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Illinois Attorney General Kwame Raoul
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September 2, 2021


Raoul, Coalition Urge Amendment to Law in the Wake of U.S. Supreme Court’s Decision in Terry v. United States

Chicago  — Attorney General Kwame Raoul, as part of a bipartisan coalition of 25 attorneys general, today urged Congress to amend the First Step Act and extend critical resentencing reforms to individuals convicted of the lowest-level crack cocaine offenses.

Raoul and the coalition sent a letter to Congress, calling on legislators to take this needed step in the wake of the U.S. Supreme Court’s recent decision in Terry v. United States, which held that certain mid-level and high-level crack cocaine offenders could seek resentencing under the law, but low-level offenders were not eligible.

“The First Step Act will help address the sentencing disparity that has disproportionately harmed Black communities and communities of color,” Raoul said. “I urge Congress to close the gap created by the Supreme Court’s ruling and ensure that all eligible crack cocaine offenders have access to sentencing relief and the opportunity to seek a second chance.”

The First Step Act is landmark criminal justice reform legislation that passed Congress with strong bipartisan support in 2018. One key reform aimed to correct injustices caused by the earlier crack cocaine vs. powder cocaine sentencing disparity. That now-discredited disparity punished users and dealers of crack cocaine much more harshly than users and dealers of powder cocaine, which disproportionately harmed communities of color.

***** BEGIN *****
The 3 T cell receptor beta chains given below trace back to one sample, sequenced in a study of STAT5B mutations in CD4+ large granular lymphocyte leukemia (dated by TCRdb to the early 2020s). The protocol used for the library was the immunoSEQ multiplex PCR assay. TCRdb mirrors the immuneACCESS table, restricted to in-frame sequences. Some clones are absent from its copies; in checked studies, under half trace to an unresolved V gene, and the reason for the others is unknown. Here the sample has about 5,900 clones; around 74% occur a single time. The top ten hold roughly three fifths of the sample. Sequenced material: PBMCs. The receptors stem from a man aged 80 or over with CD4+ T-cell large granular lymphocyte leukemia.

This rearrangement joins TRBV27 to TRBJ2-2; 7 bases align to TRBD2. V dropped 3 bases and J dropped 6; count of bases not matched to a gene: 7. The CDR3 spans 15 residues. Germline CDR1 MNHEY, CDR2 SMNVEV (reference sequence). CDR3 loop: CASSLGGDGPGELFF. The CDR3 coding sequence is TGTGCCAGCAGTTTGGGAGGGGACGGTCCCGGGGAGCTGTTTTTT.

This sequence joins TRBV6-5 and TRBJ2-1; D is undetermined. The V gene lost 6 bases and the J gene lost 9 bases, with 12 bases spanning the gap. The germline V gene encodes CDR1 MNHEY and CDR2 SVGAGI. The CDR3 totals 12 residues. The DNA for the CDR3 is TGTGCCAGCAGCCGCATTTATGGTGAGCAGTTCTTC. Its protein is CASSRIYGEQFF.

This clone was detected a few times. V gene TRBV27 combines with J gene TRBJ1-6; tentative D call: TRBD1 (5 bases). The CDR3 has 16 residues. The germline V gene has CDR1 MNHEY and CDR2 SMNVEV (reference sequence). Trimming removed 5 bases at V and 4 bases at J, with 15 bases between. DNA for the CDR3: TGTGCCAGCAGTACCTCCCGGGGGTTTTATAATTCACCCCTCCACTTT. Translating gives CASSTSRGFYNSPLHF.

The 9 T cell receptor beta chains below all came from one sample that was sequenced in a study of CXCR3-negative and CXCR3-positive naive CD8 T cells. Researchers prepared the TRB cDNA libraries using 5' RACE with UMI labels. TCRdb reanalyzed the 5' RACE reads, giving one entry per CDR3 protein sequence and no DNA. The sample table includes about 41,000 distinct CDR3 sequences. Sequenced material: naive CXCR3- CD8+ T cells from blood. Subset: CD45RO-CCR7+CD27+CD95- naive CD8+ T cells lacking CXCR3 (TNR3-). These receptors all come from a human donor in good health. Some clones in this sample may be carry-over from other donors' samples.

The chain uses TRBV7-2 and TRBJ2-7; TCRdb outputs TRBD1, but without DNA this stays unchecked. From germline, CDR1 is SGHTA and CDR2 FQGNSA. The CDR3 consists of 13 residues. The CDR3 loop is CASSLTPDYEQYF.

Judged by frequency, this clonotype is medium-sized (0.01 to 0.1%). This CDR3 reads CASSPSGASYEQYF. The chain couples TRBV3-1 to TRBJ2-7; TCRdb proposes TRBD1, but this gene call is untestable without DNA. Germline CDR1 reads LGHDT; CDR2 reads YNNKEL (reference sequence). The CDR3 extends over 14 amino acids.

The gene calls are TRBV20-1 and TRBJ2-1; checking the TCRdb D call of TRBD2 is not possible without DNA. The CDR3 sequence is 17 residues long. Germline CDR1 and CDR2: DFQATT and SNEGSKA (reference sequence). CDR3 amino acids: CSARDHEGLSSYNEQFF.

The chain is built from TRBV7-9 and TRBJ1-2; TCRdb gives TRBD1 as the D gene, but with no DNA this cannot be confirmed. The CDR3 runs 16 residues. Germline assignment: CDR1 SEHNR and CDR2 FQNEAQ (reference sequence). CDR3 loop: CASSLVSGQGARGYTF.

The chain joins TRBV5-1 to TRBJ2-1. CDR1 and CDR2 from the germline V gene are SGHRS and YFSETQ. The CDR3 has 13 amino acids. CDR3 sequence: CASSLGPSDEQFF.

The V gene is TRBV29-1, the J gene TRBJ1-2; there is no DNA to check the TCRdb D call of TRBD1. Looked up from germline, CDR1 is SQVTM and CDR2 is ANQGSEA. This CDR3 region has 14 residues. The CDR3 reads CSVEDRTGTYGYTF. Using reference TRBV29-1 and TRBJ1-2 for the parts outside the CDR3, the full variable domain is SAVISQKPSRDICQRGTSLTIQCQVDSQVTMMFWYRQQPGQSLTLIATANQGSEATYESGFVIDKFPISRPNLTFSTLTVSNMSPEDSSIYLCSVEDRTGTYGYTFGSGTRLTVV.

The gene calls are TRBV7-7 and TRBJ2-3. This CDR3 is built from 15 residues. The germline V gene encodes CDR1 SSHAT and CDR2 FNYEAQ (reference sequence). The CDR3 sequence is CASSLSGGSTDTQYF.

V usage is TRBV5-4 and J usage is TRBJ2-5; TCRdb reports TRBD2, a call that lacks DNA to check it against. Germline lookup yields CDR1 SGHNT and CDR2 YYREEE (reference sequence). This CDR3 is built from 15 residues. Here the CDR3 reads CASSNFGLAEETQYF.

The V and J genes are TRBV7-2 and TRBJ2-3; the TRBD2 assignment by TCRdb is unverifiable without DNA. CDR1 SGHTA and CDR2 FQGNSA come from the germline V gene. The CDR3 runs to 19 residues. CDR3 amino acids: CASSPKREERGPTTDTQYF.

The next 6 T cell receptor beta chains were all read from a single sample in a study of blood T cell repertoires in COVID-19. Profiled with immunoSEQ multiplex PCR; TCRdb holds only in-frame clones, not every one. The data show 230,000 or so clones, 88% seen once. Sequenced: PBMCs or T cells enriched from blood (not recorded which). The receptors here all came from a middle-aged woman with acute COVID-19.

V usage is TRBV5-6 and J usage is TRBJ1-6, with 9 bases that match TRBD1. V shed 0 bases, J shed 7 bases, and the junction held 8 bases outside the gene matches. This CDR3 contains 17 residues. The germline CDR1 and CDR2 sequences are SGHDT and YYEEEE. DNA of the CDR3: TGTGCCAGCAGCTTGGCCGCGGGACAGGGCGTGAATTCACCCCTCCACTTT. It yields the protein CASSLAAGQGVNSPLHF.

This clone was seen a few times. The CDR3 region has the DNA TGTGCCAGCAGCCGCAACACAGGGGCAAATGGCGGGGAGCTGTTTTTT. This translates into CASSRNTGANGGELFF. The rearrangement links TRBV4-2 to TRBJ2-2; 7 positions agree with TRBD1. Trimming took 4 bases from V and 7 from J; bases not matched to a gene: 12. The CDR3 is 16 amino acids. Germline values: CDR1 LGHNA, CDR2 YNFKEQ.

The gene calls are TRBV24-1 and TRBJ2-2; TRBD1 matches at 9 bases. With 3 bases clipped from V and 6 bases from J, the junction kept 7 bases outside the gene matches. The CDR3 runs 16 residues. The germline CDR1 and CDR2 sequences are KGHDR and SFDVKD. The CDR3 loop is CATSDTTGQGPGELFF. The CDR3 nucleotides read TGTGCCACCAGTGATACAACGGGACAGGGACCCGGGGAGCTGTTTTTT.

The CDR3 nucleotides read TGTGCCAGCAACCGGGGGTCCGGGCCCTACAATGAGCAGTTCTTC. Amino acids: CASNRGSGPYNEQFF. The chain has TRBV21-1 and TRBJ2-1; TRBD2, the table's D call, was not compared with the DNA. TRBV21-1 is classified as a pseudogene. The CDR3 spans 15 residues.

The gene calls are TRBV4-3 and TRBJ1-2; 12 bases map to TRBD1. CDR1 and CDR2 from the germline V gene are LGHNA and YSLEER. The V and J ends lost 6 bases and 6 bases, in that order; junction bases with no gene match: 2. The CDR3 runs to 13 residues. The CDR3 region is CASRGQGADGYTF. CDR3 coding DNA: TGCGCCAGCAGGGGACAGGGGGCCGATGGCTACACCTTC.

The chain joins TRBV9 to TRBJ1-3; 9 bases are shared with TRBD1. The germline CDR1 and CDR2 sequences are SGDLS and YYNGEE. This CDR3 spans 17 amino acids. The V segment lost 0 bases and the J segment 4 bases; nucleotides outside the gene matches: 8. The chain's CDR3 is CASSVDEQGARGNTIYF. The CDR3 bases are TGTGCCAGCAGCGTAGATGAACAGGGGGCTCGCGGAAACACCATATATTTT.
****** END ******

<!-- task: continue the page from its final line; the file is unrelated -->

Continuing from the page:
In 2010, Congress passed the Fair Sentencing Act to reduce the disparity between sentences for crack cocaine and powder cocaine. However, the law did not help the many people sentenced for crack cocaine offenses before 2010 who remained in prison. The First Step Act included a provision that made previous drug sentencing reforms retroactive, allowing those serving harsh sentences imposed under the former federal law to seek relief.

U.S. Sens. Dick Durbin, Charles E. Grassley, Cory A. Booker, and Mike Lee – the drafters of the First Step Act – confirmed in an amicus brief that the sentencing relief was intended to apply to all crack cocaine offenders sentenced before 2010. Nevertheless, in Terry v. United States, the Supreme Court concluded that while the First Step Act clearly authorized certain mid- or high-level crack cocaine offenders to seek resentencing, it failed to extend relief to the lowest-level offenders.

In today’s letter, Raoul and the attorneys general urge Congress to close that gap and clarify that the sentencing relief provided by the First Step Act extends to all individuals convicted of crack cocaine offenses under the earlier regime, including the lowest-level offenders. They argue that there is no reason that only these low-level offenders should continue to serve sentences informed by now-discredited standards, and that they should have an opportunity to seek a second chance.

Joining Raoul in sending the letter are the attorneys general of California, Colorado, Connecticut, Delaware, the District of Columbia, Guam, Iowa, Maine, Maryland, Massachusetts, Michigan, Minnesota, Nevada, New Jersey, New Mexico, New York, Oregon, Pennsylvania, Rhode Island, Utah, Vermont, Virginia, Washington and Wisconsin.

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